which is among the largest firms pushing the open-source Linux
operating system, was slammed with a $1B USD lawsuit in 2003 from
SCO, one of the owners of a Unix distribution. The lawsuit alleged
that IBM ripped off Linux code from the Unix codebase and was
"devaluing" it. The damages
to $5B USD, but SCO was defeated when Novell was shown to hold
most of the applicable Unix intellectual property and Novell waived
the case. In the end, SCO filed
for bankruptcy, and the Novell loss resulted in a ruling that SCO
owes Novell $2.35M
USD for copyright infringements (a total later bumped
to $3.4M USD).Even as SCO is appealing [PDF]
that decision, Kevin McBride, a lawyer and brother of former SCO CEO
Darl McBride has released [see
comments section] a wealth of documents showing some of
the code that SCO claimed IBM's Linux ripped off.He writes:
UNIX ownership rights are still not finally settled (pending SCO’s
appeal of Novell’s jury victory in March, 2010) it is certainly my
view, after careful review of all these issues, that Linux DOES
violate UNIX copyrights, particularly in ELF code and related tools
(debugger code, etc.), header file code wherein implementation code
(not just the header interface) have been copied verbatim; STREAMS
code; etc. that the Linux community use without license. Then there
is the entire question of the overall structure and sequence of Linux
being almost an exact copy of UNIX.
should be little question by anyone at this point that Linux uses a
LOT of UNIX code. The Linux world thinks that use is permissive. SCO
disagreed. That is the only real issue to be discussed here.
Novell win the current SCO appeal? Probably. Will Novell donate the
UNIX copyrights to the Linux community if it wins the current appeal?
Probably–although Novell’s Linux activities have been difficult
to predict in recent years. But does Linux violate UNIX copyrights?
in my opinion, Linux users owe Novell–and particularly its
excellent Morrison & Forrester legal team–a huge debt for
coming to the rescue and keeping Linux a royalty-free product.
submitted a very material amount of literal copying from UNIX to
Linux in the SCO v. IBM case. For example, see the following excerpts
from SCO’s evidence submission in Dec. 2005 in the SCO v. IBM case:
was MUCH more submitted in the SCO v. IBM case that I cannot disclose
publicly because it is comparison of code produced by IBM under court
protective order that prohibits disclosure.
the court in SCO v. IBM will probably never decide whether use of
this (and all the other UNIX code) in Linux was, or was not
permissive, because in the SCO v. Novell case, the jury decided in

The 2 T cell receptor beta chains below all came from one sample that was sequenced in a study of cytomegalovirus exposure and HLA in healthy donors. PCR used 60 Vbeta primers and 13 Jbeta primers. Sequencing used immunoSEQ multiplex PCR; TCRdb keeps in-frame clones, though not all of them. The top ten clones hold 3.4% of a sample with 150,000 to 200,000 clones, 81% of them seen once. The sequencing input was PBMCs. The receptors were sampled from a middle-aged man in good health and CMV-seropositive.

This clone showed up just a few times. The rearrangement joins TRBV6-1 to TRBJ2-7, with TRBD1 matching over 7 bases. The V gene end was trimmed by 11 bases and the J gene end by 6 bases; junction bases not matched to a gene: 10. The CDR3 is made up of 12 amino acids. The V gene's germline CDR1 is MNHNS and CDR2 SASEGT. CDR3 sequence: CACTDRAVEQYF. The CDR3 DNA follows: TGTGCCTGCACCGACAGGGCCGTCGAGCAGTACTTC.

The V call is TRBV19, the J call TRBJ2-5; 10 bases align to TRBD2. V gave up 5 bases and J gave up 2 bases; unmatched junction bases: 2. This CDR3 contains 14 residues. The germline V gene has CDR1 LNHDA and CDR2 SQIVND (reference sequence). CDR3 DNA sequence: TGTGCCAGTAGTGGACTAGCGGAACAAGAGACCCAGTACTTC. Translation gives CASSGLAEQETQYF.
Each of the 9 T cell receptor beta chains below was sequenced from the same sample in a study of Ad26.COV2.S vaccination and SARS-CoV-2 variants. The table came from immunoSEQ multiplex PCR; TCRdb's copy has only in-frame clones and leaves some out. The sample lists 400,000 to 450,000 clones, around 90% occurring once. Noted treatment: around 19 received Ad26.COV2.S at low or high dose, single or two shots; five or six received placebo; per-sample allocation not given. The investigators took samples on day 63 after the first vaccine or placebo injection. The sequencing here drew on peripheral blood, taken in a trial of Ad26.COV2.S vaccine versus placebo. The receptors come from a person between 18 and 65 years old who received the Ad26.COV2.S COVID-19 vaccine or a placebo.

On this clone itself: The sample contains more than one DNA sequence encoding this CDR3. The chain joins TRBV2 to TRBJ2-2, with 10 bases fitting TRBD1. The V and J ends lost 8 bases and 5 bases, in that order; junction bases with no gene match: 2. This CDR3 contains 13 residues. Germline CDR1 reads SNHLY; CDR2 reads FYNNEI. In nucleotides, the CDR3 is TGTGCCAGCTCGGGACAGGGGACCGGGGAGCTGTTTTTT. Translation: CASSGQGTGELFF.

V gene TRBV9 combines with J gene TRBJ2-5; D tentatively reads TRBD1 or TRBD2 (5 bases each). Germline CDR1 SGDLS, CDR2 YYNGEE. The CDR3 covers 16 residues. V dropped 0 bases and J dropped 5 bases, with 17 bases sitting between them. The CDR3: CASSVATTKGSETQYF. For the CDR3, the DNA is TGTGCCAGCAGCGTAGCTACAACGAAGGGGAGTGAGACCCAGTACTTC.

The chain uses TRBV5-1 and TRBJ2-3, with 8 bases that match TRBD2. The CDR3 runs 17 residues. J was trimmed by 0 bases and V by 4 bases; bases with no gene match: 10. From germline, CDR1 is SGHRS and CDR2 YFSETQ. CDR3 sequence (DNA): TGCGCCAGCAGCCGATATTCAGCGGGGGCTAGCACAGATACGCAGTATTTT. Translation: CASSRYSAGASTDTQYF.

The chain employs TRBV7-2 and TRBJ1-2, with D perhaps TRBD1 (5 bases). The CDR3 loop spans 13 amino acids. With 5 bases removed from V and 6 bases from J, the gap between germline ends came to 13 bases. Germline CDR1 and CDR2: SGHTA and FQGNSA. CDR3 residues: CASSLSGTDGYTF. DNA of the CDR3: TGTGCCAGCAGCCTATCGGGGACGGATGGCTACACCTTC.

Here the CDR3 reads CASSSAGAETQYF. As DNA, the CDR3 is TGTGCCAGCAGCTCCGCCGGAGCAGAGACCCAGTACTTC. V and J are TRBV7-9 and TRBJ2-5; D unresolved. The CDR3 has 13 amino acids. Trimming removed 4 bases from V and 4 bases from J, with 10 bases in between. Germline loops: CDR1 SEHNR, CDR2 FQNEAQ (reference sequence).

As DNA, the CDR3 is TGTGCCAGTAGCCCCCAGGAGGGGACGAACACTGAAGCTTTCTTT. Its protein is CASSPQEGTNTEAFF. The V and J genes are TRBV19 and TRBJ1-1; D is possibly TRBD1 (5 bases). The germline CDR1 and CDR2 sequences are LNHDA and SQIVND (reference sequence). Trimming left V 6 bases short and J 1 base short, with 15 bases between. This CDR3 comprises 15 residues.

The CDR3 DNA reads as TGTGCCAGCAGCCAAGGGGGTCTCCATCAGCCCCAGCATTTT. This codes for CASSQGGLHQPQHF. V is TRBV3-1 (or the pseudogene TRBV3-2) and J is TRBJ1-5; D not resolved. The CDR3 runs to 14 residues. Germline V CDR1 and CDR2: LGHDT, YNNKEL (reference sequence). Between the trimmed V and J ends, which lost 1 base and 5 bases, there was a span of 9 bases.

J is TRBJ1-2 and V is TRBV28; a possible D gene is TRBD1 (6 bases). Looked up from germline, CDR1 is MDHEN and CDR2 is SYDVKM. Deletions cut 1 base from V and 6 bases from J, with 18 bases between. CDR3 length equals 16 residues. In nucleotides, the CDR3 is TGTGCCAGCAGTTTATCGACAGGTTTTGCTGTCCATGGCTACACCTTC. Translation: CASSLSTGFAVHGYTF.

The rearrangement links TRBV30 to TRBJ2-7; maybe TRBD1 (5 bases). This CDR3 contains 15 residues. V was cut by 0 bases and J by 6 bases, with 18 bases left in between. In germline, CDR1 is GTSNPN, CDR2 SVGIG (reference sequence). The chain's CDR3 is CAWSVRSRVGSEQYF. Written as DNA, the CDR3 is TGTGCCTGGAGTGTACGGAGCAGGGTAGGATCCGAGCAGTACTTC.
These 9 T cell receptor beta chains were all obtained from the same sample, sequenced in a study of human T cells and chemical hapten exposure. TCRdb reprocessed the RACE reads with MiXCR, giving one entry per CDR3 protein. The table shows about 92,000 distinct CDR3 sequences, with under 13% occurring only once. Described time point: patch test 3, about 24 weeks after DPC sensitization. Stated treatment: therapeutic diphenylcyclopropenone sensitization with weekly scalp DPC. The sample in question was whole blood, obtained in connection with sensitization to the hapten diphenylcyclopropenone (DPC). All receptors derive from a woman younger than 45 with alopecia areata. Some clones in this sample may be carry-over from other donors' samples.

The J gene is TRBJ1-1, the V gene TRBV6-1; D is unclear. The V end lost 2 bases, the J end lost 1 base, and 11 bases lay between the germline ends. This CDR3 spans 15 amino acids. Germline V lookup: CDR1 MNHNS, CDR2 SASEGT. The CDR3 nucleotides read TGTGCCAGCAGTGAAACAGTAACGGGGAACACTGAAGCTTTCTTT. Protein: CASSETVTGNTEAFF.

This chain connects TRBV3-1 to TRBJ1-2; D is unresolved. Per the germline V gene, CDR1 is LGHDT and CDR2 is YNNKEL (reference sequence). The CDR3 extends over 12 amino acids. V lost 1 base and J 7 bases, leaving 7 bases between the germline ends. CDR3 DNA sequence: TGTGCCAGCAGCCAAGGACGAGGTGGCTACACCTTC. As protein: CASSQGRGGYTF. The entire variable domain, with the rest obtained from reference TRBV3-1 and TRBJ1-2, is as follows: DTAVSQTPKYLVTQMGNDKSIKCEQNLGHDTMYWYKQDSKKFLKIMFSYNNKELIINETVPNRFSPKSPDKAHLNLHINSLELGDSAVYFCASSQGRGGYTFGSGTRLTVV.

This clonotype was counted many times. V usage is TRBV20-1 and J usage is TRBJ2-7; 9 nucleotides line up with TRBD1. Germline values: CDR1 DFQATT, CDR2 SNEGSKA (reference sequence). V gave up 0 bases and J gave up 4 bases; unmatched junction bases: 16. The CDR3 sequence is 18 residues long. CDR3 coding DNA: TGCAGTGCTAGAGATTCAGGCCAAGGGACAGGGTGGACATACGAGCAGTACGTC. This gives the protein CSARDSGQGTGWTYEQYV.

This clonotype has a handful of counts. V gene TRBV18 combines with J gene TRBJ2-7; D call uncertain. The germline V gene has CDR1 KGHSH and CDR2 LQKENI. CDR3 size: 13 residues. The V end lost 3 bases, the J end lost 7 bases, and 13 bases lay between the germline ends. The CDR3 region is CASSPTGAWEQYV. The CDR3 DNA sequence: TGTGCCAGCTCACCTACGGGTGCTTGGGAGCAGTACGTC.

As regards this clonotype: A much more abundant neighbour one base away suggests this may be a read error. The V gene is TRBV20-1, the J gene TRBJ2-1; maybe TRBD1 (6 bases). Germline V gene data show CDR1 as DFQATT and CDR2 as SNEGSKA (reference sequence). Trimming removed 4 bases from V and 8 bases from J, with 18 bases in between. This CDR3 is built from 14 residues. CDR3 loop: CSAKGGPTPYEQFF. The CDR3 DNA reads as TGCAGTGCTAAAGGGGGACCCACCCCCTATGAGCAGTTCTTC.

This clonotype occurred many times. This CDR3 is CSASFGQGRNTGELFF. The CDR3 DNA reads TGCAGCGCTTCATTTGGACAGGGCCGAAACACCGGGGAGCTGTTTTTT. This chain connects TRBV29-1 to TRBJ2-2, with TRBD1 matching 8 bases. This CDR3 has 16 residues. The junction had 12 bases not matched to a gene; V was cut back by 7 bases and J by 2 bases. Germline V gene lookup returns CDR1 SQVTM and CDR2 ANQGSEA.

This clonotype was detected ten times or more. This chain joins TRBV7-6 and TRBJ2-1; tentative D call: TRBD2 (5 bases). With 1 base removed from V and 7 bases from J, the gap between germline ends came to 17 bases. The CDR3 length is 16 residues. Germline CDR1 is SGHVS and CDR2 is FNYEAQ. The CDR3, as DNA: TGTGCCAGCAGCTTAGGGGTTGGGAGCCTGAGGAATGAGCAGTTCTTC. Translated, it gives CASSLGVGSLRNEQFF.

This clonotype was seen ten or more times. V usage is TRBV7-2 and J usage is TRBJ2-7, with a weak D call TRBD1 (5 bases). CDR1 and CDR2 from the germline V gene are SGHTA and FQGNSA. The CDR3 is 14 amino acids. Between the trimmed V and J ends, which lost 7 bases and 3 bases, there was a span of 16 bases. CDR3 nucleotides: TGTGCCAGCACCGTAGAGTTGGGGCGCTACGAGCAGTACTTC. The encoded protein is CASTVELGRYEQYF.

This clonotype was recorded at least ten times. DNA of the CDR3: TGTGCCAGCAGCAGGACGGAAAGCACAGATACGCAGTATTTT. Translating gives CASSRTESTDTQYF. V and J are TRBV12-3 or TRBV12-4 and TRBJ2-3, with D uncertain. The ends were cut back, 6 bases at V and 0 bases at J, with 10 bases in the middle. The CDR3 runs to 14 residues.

March 2010 that Novell owns the UNIX copyrights, not SCO.
I mentioned in the reply to Andreas, if you Linux guys want to give
credit where credit is due, you should all thank Novell for having
the courage to take the case all the way to trial (I thought SCO had
a much stronger case the on ownership question) and its legal
counsel, Morrison & Forrester, for doing an outstanding job for
Novell at trial–Michael Jacobs, Eric Acker and Sterling Brennan.
case those links no longer work, you can also get a collected archive
of the PDFs here.Looking
briefly at the code involved some of it indeed appears to be copied
and pasted, or at least designed using common design documents.
The fact that so many named variables match up would certainly
indicate that. However, the order of the code has been
rearranged and there have been numerous deletions and insertions in
these sections.Further, some of the segments of code included
are pretty generic. In these cases it is harder to tell whether
the code was indeed copied as claimed, or just implemented
similarly.Ultimately, whether the code was copied or not may
prove a moot point, as the jury trial resoundingly declared Novell to
own the Unix code. And Novell is not interested in suing IBM at
the present. Unless SCO's appeal, filed in U.S. Federal 10th
Circuit on July 7, 2010 succeeds, this leak may merely prove an
interesting footnote in this case, which is of extreme importance to
the open source movement.
quote: The 1970s and 1980s saw more and more computer-related inventions at the Bell Laboratories as part of the personal computing revolution. In 1970 Dennis Ritchie developed the compiled C programming language as a replacement for the interpretive B for use in writing the UNIX operating system (also developed at Bell Laboratories). The original version of UNIX awk was designed and implemented by Alfred Aho, Peter Weinberger, and Brian Kernighan of Bell Laboratories.